Ask the Bartender
In an age where college kids tend bar for extra money and any slob with a rag and a beer opener in their back pocket can call himself a bartender, Lynn Burgett stands apart and embodies the persona of the old fashioned barkeep. Lynn greets customers at Galatoire’s Bistro Baton Rouge by leaning over the bar and shaking their hands. Making the perfect handcrafted cocktail for guests isn’t enough; he needs to know the history behind the drink. He is part master craftsman, part mad chemist and part psychiatrist.
The Good Feast is proud to offer the services of Lynn to Country Roads readers in the form of the column called “Ask the Bartender.” For his first outing, Lynn would like to introduce one of his favorite drinks.

The Moscow Mule

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The Moscow Mule is traditionally served in a copper mug made by Cock ‘n’ Bull, topped with ginger beer and a lime squeeze. I love the story of the Moscow Mule and what made this the breakout cocktail for vodka circa 1941 by John G. Martin of G.F. Heublein Brothers, Inc., an East Coast spirits and food distributor, and “Jack” Morgan, President of Cock ‘n’ Bull Products, a ginger beer producer and proprietor of the Cock ‘n’ Bull restaurant on Sunset Boulevard in Los Angeles.

The story goes that John G. Martin purchased an original Polaroid Land Camera in 1947—the first camera of its kind during this period. With his new camera in hand, Martin developed a brilliant marketing scheme to jump-start the sales of his new account, Smirnoff vodka. Martin would travel from bar to bar taking pictures of a bartender or bar manager holding a Moscow Mule mug in one hand and a bottle of Smirnoff in the other. He’d give them a copy and take a second photo to the next bar showing the popularity of the drink and selling them on the next “drink craze”. The bar owners would bite, another photo was taken, onto the next bar and so on. The cocktail made its way from the East Coast to the West with its strongest foundation in Hollywood during the 1950’s where it is reputed that stars and starlets had their own Cock ‘n’ Bull mugs behind the bar with their initials engraved upon the copper mugs. The Moscow Mule slowly faded in the late 1960’s, but was never forgotten.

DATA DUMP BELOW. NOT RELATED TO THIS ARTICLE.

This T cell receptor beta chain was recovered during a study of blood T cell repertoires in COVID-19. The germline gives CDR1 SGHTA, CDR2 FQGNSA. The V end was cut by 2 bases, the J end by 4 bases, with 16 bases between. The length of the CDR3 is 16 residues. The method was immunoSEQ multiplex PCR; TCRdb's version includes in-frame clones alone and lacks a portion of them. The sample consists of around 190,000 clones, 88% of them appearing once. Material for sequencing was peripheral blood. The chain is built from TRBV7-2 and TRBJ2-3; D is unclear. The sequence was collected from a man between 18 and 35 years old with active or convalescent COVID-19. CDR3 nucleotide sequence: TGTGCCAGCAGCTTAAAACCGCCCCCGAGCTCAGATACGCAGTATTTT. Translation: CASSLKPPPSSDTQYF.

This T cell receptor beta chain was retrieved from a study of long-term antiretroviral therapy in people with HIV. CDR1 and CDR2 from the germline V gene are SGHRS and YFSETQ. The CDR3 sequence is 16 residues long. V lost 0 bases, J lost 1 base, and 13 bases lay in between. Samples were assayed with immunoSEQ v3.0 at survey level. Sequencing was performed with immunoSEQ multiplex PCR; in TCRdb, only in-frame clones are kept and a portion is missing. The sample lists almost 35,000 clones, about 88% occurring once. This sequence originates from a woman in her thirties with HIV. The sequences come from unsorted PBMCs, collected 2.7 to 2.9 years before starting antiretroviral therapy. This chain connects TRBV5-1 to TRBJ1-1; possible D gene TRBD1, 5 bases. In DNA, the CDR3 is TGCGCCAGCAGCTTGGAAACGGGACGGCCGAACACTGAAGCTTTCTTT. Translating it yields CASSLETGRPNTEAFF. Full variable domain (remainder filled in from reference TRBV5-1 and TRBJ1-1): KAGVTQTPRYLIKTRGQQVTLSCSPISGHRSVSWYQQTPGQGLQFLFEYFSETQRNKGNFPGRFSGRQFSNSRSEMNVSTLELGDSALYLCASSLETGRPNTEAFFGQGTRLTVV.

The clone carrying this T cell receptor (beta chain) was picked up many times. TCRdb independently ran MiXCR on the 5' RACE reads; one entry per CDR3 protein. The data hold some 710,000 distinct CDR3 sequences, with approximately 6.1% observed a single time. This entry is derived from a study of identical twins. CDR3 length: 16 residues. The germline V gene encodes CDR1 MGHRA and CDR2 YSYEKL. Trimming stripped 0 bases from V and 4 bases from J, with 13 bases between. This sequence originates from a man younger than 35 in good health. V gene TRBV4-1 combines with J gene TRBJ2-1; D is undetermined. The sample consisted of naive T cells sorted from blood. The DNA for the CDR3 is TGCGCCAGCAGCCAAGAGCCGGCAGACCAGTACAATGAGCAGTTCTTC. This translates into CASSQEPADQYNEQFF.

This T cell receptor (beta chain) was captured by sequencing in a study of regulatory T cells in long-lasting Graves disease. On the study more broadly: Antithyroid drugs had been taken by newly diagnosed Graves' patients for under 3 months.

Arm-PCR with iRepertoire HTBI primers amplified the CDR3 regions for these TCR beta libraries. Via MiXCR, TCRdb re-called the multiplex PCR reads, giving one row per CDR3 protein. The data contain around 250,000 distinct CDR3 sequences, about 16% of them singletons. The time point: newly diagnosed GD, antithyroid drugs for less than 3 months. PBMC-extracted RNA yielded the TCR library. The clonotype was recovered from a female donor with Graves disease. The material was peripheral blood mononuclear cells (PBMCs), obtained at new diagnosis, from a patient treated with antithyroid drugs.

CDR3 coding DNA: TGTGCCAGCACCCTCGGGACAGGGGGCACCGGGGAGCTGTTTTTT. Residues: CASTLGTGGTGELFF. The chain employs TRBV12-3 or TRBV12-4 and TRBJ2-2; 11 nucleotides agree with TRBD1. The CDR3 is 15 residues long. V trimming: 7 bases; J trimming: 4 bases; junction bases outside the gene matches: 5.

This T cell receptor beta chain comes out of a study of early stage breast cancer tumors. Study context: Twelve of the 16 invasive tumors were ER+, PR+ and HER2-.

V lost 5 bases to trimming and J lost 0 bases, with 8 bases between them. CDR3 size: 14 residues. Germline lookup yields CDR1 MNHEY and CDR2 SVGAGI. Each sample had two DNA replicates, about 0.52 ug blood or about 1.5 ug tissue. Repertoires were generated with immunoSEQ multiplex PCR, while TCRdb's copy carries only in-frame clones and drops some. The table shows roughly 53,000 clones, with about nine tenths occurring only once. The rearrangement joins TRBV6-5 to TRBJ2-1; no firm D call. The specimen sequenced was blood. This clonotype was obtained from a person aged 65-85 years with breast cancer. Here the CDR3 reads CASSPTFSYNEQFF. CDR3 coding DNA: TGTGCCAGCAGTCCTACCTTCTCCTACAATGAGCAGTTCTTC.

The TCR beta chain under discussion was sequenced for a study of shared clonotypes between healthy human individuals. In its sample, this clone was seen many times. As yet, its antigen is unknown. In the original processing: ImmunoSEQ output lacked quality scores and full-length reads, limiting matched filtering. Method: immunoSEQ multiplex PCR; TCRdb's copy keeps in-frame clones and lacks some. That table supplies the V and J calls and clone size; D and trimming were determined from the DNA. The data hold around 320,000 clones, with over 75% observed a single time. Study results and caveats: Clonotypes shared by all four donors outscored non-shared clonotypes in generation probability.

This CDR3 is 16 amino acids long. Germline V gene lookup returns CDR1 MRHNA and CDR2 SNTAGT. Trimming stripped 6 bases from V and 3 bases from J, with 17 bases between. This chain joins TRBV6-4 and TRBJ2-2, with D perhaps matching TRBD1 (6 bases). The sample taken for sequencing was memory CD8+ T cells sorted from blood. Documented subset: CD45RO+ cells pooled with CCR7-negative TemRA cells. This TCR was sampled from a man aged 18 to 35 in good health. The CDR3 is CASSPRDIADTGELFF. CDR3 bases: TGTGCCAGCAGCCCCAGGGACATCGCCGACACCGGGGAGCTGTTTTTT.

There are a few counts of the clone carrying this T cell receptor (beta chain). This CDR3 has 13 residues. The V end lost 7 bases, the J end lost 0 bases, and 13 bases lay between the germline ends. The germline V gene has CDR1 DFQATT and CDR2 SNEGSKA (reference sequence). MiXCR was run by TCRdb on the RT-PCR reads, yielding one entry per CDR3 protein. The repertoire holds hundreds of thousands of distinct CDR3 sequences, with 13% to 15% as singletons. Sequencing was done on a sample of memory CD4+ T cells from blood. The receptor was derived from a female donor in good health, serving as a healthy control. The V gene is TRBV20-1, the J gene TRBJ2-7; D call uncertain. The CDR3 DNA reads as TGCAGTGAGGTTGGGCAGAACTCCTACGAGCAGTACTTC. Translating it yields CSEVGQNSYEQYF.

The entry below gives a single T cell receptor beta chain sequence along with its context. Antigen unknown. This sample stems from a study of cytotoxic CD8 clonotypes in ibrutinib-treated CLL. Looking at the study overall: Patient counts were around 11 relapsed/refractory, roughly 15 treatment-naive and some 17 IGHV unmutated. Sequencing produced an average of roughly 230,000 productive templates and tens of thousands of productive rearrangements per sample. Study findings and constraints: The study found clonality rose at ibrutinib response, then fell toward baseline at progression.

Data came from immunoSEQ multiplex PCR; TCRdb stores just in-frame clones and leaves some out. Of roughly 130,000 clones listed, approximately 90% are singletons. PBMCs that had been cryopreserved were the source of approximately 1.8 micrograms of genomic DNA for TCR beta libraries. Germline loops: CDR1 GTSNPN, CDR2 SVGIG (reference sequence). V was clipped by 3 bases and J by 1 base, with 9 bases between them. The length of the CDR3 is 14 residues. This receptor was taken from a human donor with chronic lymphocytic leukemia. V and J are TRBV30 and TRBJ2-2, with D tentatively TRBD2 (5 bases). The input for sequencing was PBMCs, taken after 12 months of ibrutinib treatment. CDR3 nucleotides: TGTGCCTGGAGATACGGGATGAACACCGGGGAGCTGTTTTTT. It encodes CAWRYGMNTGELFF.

Moscow mule recipe
1 ½ oz Smirnoff Vodka
3 oz ginger beer. Ginger ale can be used in a pinch
Lime wedge
Glass Highball or a copper mug if you have it

Build the cocktail in a glass with ice. First add vodka. Top with ginger beer and squeeze the lime over the cocktail. Then gently stir. I prefer the copper mug as it complements the citrus and ginger notes in the cocktail.

About Lynn:
“I’ve been tending bar for over thirteen years and traveling the country for seven of those as a bar trainer. The epitome of my passion is the history behind the handcrafted cocktail, the use of fresh super-local ingredients and the techniques used to procure a variety of unique concoctions.”

If you require Lynn’s services, you may find him at Galatoire’s Bistro Baton Rouge on Perkins Road where he holds court as head bartender.

Have a libation related question for our resident bartender? Email cherrythedivebargirl@gmail.com

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